file names longer than MAX_PATH under Windows 2003

Discussion in 'Python' started by Sergey, Feb 14, 2006.

  1. Sergey

    Sergey Guest

    Hello.

    I try to open file with pathname length 282 bytes:
    E:\files\..................\something.dat

    On MSDN (http://msdn.microsoft.com/library/default.asp?url=/library/en-us/fileio/fs/naming_a_file.asp) described method to access
    files with path length
    up to 32000 bytes: just add prefix \\?\ to file name.
    But when I try to pass prefixed name to file(), I get the same result as when I don't add the prefix: file not found. May be Python
    just doesn't support long unicode filenames?
    Is there way to open such files?
     
    Sergey, Feb 14, 2006
    #1
    1. Advertising

  2. On Tue, 14 Feb 2006 14:29:44 +0300, Sergey wrote:

    > Hello.
    >
    > I try to open file with pathname length 282 bytes:
    > E:\files\..................\something.dat
    >
    > On MSDN (http://msdn.microsoft.com/library/default.asp?url=/library/en-us/fileio/fs/naming_a_file.asp) described method to access
    > files with path length
    > up to 32000 bytes: just add prefix \\?\ to file name.
    > But when I try to pass prefixed name to file(), I get the same result as when I don't add the prefix: file not found. May be Python
    > just doesn't support long unicode filenames?
    > Is there way to open such files?


    Backslashes have special meaning to Python and need to be escaped. If you
    do this:

    f = file("E:\files\...\something.dat", "r")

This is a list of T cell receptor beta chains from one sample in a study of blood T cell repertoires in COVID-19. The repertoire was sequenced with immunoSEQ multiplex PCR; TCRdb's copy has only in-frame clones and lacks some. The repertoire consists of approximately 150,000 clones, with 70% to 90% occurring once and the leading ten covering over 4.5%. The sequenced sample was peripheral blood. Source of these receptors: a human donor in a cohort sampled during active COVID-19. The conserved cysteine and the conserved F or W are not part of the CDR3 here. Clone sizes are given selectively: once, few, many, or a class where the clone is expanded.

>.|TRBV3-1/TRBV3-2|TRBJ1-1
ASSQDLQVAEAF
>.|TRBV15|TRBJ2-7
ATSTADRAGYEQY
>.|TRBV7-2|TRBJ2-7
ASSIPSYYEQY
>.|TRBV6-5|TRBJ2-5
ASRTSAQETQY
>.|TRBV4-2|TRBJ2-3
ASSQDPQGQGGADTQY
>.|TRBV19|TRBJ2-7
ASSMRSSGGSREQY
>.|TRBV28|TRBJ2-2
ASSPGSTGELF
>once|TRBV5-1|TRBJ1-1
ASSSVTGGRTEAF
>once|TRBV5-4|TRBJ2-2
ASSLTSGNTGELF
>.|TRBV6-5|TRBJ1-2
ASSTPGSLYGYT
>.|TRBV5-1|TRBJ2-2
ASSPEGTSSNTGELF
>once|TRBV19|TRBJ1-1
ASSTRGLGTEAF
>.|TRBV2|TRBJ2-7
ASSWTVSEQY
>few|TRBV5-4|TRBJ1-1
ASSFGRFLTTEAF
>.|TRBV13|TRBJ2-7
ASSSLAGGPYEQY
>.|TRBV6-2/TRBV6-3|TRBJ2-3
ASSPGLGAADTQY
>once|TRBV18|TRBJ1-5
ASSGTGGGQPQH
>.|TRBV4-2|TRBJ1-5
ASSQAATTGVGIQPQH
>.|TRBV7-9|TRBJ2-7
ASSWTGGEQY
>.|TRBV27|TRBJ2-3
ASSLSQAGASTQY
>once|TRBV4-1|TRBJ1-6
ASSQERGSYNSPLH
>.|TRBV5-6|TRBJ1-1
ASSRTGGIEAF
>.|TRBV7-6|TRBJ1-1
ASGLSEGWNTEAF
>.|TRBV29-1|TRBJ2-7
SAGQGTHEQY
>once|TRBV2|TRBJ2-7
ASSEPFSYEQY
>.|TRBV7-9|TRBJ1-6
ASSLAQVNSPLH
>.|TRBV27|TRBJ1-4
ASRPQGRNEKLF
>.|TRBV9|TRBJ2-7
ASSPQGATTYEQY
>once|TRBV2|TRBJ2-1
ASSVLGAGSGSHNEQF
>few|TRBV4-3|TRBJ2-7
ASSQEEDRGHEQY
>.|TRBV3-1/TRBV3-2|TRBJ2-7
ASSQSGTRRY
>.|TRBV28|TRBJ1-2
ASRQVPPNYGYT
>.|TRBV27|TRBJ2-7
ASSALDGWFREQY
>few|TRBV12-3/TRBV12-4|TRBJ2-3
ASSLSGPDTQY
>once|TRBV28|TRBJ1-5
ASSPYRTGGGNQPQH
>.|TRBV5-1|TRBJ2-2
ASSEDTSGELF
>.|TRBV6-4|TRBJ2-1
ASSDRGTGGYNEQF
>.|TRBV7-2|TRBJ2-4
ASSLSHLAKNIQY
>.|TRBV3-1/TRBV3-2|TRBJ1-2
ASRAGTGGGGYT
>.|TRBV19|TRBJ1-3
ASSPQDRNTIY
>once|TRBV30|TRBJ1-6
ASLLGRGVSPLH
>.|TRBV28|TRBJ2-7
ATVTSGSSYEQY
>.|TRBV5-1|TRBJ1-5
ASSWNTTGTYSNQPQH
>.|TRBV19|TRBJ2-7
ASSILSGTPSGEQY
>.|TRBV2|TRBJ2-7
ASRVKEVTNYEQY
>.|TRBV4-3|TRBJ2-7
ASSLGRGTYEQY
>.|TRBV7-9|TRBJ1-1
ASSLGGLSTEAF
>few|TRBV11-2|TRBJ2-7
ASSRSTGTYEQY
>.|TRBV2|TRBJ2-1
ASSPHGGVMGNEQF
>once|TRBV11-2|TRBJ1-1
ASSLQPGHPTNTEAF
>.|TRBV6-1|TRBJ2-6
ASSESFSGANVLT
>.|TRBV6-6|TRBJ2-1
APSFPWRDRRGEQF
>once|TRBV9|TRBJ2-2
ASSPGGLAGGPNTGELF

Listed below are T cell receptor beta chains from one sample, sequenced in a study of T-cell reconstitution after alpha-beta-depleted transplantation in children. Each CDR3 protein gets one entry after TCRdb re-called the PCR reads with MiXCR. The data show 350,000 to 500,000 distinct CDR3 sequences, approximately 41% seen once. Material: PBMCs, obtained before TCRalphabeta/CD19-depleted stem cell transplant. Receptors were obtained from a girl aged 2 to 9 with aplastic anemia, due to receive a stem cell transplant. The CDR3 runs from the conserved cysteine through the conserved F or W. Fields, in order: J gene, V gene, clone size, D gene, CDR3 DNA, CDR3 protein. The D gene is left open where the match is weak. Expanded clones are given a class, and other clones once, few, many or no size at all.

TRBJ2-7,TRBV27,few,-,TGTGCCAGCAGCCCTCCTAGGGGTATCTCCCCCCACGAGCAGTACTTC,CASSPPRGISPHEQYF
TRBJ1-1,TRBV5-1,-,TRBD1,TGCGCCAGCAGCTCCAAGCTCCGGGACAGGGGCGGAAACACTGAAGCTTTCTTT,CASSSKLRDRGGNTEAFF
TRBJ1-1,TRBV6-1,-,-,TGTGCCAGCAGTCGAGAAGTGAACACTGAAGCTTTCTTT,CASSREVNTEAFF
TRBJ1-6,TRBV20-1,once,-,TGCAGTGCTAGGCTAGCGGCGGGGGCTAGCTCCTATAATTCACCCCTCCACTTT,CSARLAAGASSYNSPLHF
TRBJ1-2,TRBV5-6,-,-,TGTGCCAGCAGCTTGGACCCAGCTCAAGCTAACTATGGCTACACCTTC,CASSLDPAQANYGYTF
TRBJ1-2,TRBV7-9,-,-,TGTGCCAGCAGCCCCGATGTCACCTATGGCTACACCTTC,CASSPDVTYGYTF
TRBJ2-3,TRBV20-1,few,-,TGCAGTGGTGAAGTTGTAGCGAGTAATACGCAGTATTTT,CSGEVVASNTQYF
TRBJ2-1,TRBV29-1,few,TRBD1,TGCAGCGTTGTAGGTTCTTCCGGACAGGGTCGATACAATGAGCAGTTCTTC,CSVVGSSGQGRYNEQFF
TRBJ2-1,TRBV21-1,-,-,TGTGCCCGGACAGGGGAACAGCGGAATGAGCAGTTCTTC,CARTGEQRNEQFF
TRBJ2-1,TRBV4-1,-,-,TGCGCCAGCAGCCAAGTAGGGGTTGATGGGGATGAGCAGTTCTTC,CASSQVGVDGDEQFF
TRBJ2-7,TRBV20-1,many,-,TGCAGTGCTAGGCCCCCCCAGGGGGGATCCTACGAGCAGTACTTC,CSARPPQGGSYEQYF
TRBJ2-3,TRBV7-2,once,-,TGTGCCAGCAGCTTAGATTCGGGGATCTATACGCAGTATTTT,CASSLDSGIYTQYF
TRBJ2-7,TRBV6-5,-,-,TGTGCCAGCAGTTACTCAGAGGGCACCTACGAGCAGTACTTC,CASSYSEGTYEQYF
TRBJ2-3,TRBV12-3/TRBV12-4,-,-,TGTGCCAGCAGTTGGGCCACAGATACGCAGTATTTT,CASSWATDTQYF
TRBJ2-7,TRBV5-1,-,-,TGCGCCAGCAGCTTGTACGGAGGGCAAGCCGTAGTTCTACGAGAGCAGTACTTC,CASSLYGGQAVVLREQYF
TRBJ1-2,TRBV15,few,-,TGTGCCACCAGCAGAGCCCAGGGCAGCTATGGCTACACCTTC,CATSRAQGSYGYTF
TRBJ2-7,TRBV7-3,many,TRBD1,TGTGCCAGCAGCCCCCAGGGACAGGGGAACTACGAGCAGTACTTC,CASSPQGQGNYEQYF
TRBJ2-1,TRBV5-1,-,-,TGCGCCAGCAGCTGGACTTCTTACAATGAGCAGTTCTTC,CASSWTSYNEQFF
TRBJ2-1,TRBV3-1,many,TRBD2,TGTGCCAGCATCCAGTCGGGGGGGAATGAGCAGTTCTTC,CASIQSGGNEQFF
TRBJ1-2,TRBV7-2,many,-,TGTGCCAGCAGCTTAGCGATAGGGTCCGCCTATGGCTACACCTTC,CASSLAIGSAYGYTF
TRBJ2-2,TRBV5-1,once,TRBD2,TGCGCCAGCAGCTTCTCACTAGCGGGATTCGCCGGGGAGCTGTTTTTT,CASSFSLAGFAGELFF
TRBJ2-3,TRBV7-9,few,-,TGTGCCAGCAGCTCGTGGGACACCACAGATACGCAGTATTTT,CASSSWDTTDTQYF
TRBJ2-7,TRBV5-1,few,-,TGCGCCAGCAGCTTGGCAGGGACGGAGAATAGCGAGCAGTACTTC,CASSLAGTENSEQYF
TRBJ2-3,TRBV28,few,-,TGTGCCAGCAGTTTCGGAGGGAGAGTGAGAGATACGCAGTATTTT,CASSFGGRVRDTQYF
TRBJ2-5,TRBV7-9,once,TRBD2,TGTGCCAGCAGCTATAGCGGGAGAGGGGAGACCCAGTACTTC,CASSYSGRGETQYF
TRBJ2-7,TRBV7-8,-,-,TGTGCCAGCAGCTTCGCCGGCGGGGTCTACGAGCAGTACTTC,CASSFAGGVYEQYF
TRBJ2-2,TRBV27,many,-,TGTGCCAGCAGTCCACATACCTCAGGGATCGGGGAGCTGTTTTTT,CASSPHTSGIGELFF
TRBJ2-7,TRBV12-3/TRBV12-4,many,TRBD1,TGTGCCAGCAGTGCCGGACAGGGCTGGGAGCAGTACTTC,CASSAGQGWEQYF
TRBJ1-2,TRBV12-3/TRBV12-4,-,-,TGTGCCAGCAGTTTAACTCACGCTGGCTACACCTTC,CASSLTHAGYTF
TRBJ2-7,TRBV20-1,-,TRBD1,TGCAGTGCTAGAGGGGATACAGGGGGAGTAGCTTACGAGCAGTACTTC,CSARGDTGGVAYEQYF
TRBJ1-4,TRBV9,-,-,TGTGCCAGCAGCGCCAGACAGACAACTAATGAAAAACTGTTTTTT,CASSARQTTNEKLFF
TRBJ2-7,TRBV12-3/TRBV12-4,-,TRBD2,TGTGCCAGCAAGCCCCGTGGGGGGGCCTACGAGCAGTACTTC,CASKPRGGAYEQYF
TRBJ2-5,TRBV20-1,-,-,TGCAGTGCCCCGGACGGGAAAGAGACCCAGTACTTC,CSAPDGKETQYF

Python's string escape rules means you are actually trying to open the
    file "E:files...something.dat" which doesn't exist.

    You should escape the backslashes:

    f = file("E:\\files\\...\\something.dat", "r")

    or use raw strings:

    f = file(r"E:\files\...\something.dat", "r")

    or just use forward slashes and let Windows deal with it:

    f = file("E:/files/.../something.dat", "r")


    Does this help?



    --
    Steven.
     
    Steven D'Aprano, Feb 14, 2006
    #2
    1. Advertising

  3. Sergey

    Sergey Guest

    "Steven D'Aprano" <> wrote in message news:p...
    > f = file("E:/files/.../something.dat", "r")
    > Does this help?


    backslashes quoted.

    >>> print c

    \\.\e:\files\xxxxxxxxxxxxxxxx\xxxxxxxxxxxxxxxxxxxxxxxxxxx xxxxxxxxxxxxxxxxx\xxxxxxxxxxx xxxxxxxxx
    \xxxxxxxxxxxxxxxxxxxxxxx\xxxxxxxxxxxxxx\xxxxxxxxxxxxxxxxxxxxx\xxxxxxxxxxxx
    xxxxxxxxxxxxxxx\xxxxxxxxxxxxxxxxxxxxxxxxx\xxxxxxxxxxxxxxxxxxxxxxx\xxxxxx xxxxxxxxxx\xxxxxxxxxxxxxxxxxxxxxxxxxxxx.xls

    (cyrillic letters in filename here I replaced with x-es)

    >>> file(c,"rb")

    Traceback (most recent call last):
    File "<stdin>", line 1, in ?
    IOError: [Errno 2] No such file or directory: u'\\\\.\\e:\\files\\\u041f\u0420....filename skipped....\u0442.xls'

    >>> win32file.CreateFile(c,win32file.GENERIC_READ,0,None,win32file.OPEN_EXISTING

    ,0,None)
    Traceback (most recent call last):
    File "<stdin>", line 1, in ?